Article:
Why Did Four Times More Women Than Men Leave the Workforce in September?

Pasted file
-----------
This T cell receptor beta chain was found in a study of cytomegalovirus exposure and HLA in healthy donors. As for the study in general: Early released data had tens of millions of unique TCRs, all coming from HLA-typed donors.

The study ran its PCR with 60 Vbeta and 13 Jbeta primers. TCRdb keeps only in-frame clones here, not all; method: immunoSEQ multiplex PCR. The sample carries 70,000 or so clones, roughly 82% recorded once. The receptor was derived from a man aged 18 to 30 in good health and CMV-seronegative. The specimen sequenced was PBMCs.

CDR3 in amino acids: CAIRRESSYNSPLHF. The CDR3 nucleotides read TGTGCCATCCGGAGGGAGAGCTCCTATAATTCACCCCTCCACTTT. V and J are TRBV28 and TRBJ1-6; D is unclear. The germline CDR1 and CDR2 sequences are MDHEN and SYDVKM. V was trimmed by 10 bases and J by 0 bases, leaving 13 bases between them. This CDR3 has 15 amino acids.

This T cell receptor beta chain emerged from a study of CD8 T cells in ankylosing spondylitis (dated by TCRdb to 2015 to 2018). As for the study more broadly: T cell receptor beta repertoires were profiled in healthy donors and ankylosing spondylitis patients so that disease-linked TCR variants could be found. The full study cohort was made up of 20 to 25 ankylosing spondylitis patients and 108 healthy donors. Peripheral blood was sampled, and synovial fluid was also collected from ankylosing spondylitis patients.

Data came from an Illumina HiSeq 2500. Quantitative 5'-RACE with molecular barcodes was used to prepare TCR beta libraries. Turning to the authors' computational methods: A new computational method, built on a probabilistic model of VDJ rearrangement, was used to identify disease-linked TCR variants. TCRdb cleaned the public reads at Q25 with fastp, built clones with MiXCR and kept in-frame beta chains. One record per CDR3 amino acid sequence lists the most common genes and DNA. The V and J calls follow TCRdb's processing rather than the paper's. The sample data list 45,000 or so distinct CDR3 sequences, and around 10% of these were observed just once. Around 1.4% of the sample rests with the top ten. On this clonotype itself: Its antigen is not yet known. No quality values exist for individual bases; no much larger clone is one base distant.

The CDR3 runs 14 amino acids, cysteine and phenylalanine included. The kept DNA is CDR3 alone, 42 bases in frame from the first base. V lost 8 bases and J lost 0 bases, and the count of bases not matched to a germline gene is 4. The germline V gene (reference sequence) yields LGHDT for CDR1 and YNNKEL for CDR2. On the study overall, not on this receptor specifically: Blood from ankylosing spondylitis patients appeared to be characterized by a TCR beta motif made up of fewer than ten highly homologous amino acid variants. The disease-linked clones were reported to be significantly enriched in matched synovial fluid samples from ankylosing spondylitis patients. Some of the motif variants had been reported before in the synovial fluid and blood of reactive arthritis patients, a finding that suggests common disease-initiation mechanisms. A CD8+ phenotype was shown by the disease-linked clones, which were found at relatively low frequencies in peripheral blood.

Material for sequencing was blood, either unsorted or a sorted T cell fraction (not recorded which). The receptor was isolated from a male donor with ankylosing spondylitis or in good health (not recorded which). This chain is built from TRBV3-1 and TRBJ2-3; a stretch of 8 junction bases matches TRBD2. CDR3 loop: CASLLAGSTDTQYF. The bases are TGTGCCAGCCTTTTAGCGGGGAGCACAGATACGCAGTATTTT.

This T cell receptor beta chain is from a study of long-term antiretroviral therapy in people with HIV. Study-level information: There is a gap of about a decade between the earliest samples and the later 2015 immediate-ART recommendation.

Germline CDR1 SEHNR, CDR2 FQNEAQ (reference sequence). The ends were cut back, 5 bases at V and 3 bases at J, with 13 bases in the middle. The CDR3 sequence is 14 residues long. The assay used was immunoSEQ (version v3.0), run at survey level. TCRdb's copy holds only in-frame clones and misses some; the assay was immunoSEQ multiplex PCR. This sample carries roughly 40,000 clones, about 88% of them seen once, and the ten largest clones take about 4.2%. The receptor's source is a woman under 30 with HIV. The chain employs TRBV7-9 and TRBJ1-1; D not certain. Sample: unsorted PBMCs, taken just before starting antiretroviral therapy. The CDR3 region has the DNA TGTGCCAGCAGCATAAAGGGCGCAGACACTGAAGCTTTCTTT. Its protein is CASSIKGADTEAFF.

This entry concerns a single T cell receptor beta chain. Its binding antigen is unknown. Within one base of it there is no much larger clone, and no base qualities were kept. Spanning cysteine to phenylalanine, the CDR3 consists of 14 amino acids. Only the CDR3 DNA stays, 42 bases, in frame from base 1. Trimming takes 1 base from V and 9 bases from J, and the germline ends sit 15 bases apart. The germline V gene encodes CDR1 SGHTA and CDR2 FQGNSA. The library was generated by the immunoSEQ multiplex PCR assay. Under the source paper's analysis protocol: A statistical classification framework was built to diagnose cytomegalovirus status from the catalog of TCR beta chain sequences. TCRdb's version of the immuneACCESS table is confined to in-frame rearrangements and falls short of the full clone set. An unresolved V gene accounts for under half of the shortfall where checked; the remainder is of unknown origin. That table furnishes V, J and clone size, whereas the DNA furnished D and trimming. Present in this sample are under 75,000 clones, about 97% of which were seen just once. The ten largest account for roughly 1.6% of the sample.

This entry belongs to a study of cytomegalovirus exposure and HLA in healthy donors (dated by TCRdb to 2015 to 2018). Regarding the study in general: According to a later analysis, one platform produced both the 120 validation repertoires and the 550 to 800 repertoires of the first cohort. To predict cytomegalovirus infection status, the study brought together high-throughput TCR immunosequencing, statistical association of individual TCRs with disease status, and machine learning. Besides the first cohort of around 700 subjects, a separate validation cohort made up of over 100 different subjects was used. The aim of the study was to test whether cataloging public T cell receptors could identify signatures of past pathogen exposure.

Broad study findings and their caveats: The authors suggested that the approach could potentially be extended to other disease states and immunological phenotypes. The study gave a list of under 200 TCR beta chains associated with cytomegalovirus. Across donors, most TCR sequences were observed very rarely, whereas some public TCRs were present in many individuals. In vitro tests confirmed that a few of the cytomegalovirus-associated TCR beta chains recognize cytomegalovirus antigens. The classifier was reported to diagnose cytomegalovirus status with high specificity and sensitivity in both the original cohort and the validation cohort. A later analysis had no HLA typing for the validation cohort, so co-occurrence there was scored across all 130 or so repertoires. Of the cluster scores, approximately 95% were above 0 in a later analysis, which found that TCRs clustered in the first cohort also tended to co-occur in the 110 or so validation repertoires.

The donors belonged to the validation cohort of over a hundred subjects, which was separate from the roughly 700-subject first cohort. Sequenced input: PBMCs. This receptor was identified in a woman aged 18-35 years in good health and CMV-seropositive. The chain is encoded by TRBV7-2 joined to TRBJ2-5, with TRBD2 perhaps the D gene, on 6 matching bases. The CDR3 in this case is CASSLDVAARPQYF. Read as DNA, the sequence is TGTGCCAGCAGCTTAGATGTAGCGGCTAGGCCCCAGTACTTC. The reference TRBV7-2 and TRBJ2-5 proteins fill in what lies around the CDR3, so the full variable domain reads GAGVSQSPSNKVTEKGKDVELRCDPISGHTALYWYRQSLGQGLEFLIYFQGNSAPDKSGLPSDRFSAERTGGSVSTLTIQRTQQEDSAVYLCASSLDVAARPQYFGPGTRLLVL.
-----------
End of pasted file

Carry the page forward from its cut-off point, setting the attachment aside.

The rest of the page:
The coronavirus crisis has caused far more women than men to drop out of the labor force, according to the National Women’s Law Center. (Adobe Photo/Convene illustration) Last week, we wrote about how McKinsey & Company’s sixth annual Women in the Workplace study spotlighted the pandemic’s disproportionate impact on women workers. One in four women, the report concluded, is considering downshifting her career or leaving the workforce because of COVID-19. The National Women’s Law Center’s (NWLC) newly published fact sheet reinforces that women have borne the brunt of the coronavirus crisis in the workforce. Analyzing data from the Bureau of Labor Statistics (BLS) monthly jobs report, NWLC reports that of the 1.1 million workers aged 20 and higher who dropped out of the labor force in September — meaning they are no longer working or looking for work — 80 percent were women. That figure amounts to 865,000 women out of work, including 324,000 Latinas and 58,000 Black women. Put another way, four times more women than men stopped working or looking for work in September. Emily Martin, the NWLC’s vice president for education and workplace justice, attributed the disparity to women’s other and unpaid role: caregivers. “This is the devastating impact of the ongoing breakdown of our nation’s caregiving infrastructure in the face of COVID-19,” Martin told CNBC “As families across the country struggle to figure out how to keep their jobs while also making sure their children are cared for, safe, and learning every day, it’s women who are being pushed out of work.” In “Don’t Let the Pandemic Set Back Gender Equality,” a recent Harvard Business Review article, three partners and a senior fellow at McKinsey write: “Progress towards greater gender equality has been hesitant and halting over the past five years and the COVID-19 pandemic now risks sending it into reverse.” Hitting closer to home in the business events industry, the authors’ analysis shows that “globally female jobs are 19 percent more at risk than male ones simply because women are disproportionately represented in sectors negatively affected by the COVID-19 crisis, such as accommodation and food service.” If no action is taken to counter the pandemic’s “regressive effects,” McKinsey estimates put global GDP growth at $1 trillion lower in 10 years than it would be if women’s unemployment simply tracked that of men in each sector. McKinsey research shows that gender diversity is a key to an organization’s financial success: Companies in the top quartile for gender diversity on executive teams were 25 percent more likely to have above-average profitability than companies in the fourth quartile. “Moreover,” the authors add, “companies now pulling back on diversity and inclusion may be placing themselves at a disadvantage by limiting their access to talent, diverse skills, leadership styles, and perspectives.” The authors recommend that leaders of organizations take three actions to halt a backwards slide in gender equality: Pay attention to what internal data reveals, including whether job losses and